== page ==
See full article at Filmmaker Magazine_Director Interviews »

Oliver Laxe's "You All Are Captains"

  • MUBI
"We All Are Captains…" reads the headline at the top of Andrew Schenker's entry at his Cine File today, followed by "…in the exciting world of film criticism, but some are more so, thanks to the weight of institutional authority. Such is the case with one of the most embarrassing movie reviews I've ever read, David DeWitt's inane take on Oliver Laxe's You All Are Captains for the New York Times, which, among its other sins, seems not to understand the work in question one jot." Others, evidently, would second that reading.

Andrew Schenker's own review appears in Slant: "Laxe goes full-on meta by casting himself in the role of a visiting moviemaker who travels to Morocco to shoot footage with disadvantaged children living in a shelter. Arrogant, unresponsive to the needs of the kids, 'Oliver' neglects his educational mission in favor of using the children for his own somewhat mysterious cinematic ends…
See full article at MUBI »

2011 Migrating Forms: Closing Night Tonight!

Tonight marks the end of the 3rd annual Migrating Forms experimental media festival in NYC at the Anthology Film Archives. Films run all afternoon and evening, concluding with the meta-documentary You Are All Captains directed by Oliver Laxe. If you’re in NYC today, go check it out!

Richard Brody gave a glowing review of the film for the New Yorker, as did Lexie Delaney for VoxTalk.

The full lineup of films screening at Migrating Forms today is below. If you check out some films today, why don’t you come back here and leave a comment below about what you saw!

May 29

1:30 p.m.: “Group Program 8″

A Movie, dir. Jennifer Proctor

Coming Attractions, dir. Peter Tscherkassky

Despair, dir. Stephen Sutcliffe

Misty Suite, dir. James Richards

These Hammers Don’t Hurt Us, dir. Michael Robinson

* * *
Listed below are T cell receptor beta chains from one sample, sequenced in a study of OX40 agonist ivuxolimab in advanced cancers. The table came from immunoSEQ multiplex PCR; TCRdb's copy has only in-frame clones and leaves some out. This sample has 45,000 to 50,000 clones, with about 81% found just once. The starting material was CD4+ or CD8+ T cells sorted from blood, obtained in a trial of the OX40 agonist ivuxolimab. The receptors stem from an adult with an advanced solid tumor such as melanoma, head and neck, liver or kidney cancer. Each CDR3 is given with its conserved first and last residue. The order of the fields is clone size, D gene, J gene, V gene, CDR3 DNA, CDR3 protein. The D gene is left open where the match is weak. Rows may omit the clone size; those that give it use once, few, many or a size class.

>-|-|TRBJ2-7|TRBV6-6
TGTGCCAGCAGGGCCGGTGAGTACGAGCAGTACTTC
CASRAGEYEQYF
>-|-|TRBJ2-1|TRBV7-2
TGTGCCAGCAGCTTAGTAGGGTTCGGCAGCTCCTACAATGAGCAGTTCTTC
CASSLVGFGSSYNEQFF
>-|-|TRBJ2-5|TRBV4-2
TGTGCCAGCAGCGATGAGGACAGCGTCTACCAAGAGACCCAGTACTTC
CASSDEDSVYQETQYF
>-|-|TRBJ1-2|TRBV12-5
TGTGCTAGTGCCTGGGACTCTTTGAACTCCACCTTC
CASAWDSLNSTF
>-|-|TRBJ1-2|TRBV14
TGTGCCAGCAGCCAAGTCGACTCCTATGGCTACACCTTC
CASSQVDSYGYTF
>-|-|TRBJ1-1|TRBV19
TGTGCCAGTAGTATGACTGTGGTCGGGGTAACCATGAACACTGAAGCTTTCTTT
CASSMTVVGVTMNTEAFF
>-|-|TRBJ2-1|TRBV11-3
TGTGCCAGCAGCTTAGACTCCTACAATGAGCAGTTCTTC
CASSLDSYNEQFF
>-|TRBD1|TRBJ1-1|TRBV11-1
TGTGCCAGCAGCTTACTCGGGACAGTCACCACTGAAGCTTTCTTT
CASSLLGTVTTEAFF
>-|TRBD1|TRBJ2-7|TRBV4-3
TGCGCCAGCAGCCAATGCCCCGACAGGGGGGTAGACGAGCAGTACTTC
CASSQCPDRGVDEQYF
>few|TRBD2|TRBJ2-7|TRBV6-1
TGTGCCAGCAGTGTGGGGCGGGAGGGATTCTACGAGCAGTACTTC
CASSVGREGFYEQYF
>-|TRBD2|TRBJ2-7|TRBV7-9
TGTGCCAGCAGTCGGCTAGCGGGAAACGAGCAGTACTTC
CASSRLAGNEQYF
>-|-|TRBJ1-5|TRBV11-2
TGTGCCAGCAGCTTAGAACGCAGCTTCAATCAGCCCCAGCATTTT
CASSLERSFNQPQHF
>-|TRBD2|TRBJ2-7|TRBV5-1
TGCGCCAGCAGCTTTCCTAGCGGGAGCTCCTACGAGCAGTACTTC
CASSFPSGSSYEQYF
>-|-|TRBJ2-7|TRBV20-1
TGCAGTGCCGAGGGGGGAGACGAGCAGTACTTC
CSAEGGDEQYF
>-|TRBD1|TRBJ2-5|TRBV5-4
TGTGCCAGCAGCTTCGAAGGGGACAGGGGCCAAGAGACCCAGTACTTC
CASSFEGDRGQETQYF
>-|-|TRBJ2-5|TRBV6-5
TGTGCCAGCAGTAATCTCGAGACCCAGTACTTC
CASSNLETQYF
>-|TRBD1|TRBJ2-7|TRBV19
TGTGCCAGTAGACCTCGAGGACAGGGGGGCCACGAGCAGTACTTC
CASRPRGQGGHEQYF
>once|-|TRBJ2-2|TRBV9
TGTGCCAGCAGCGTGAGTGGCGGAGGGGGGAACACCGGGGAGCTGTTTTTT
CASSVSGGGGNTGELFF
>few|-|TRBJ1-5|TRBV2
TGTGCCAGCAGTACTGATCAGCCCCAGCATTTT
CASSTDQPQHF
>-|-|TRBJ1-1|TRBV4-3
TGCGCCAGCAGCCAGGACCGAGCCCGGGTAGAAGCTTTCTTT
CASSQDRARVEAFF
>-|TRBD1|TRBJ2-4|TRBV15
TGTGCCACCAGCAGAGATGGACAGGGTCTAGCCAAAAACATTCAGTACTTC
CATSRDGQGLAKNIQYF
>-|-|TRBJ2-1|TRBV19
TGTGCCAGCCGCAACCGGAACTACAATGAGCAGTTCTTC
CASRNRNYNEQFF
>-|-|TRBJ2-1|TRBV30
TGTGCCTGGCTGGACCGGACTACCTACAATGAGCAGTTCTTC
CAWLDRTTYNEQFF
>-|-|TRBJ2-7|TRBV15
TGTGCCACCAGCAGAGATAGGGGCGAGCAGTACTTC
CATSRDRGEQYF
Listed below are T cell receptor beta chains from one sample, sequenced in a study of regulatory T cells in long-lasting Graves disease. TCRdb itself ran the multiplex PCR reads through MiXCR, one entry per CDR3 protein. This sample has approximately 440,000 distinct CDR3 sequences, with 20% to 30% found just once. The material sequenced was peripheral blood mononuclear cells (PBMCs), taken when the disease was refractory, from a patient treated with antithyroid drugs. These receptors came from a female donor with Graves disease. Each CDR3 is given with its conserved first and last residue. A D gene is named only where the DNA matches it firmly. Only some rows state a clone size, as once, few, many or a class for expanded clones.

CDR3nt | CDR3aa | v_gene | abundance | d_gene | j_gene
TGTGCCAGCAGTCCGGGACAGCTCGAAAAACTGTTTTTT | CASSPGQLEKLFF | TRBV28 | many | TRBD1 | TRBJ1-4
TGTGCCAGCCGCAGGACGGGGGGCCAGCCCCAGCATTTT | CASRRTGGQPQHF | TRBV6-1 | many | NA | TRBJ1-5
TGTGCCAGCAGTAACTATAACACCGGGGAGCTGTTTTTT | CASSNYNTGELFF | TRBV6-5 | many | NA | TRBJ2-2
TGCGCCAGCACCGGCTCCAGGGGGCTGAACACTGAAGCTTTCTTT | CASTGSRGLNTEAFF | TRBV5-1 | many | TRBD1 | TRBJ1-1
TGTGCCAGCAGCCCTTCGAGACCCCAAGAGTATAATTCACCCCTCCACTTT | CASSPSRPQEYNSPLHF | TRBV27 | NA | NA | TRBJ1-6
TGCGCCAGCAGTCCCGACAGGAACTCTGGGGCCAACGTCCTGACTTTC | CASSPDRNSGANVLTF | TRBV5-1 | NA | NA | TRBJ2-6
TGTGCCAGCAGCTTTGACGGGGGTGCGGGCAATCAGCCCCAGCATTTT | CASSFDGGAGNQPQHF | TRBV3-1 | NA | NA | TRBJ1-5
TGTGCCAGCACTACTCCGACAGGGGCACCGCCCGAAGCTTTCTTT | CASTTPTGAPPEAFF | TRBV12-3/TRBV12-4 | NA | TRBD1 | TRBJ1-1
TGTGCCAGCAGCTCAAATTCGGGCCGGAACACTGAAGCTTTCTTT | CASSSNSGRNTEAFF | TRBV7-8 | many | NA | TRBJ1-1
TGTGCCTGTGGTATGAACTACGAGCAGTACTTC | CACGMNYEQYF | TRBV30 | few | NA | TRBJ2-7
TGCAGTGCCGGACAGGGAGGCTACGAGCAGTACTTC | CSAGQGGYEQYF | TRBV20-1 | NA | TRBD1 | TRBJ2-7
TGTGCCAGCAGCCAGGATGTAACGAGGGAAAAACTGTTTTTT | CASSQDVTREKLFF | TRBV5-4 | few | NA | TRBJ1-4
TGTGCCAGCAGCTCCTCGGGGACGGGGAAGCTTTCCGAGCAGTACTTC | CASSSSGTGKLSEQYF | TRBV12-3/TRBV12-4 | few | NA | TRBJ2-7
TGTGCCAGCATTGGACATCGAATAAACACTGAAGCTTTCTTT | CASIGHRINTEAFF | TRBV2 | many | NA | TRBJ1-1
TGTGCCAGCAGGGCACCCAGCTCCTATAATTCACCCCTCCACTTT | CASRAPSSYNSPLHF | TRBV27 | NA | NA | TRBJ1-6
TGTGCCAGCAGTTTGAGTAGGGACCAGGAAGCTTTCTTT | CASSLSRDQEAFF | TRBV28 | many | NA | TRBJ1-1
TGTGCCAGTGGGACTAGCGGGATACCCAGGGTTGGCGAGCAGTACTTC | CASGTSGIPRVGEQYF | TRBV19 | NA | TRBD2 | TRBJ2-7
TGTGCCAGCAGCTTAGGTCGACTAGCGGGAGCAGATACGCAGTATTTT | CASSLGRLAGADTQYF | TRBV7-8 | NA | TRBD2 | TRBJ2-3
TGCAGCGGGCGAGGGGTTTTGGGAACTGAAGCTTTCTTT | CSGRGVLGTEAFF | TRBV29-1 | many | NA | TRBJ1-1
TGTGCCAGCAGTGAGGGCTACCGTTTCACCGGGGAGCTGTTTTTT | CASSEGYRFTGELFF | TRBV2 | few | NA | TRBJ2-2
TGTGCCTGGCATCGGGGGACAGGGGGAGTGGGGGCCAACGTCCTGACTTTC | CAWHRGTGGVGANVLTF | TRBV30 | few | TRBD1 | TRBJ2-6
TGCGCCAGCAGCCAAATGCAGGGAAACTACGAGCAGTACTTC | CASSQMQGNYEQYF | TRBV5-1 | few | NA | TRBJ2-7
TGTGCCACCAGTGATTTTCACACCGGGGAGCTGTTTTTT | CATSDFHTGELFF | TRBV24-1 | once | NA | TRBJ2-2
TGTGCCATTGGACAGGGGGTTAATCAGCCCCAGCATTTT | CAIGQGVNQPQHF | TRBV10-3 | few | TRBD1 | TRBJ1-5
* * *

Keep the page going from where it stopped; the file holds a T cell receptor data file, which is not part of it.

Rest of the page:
3:15 p.m.: “Group Program 9 ”

Brune Renault, dir. Neil Beloufa

Rosalinda, dir.
See full article at Underground Film Journal »

2011 Migrating Forms: Official Lineup

The 3rd annual Migrating Forms is set to run on May 20-29 at the Anthology Film Archives with yet another stunning lineup of current and classic experimental and avant-garde films and videos.

New work includes the U.S. premiere of Melanie Gilligan’s experimental sci-fi feature Popular Unrest for the fest’s Opening Night event. Then, throughout the fest, will be Jacqueline Goss‘ meteorology meditation The Observers, Liu Jiayin’s two-part family drama Oxhide and Oxhide II, Madison Brookshire’s light processing experimentation Color Series, Oliver Laxe’s meta-documentary You Are All Captains for the Closing Night event, and more.

New short works in the group programs include films and videos by Adele Horne, Andrew Lampert, Kevin Jerome Everson, Shana Moulton, Fern Silva, Olga Chernysheva, Dani Leventhal and more.

Classic retrospectives include Brazilian films by Glauber Rocha and French films written by Georges Perec. Electric Arts Intermix presents little-seen personal videos by L.
See full article at Underground Film Journal »

Migrating Forms 3. Lineup

Migrating Forms has just revealed the full program for its third edition, running May 20 through 29 at Anthology Film Archives in New York. And it's pretty impressive, so we're going to go the quickest route here and reproduce the release below the jump.

Special Events

Georges Perec Double Bill

Serie Noire Dir Alain Corneau (1979)

Georges Perec wrote dialogue made up almost entirely of cliches and aphorisms for this adaptation of Jim Thompson's A Hell of a Woman. "The only Thompson adaptation to truly express the author's deeply personal darkness." - Moving Image Source

Un homme qui dort (The Man Who Slept) Dir. Georges Perec and Bernard Queysanne (1974)

Adapted from Georges Perec's novel of the same name. Structured as a filmic sestina, Perec and Queysanne reimagine the framework of the novel while maintaining much of the original narration (read by Shelly Duvall in the English version!).

The Art of the
See full article at MUBI »

See also

Showtimes | External Sites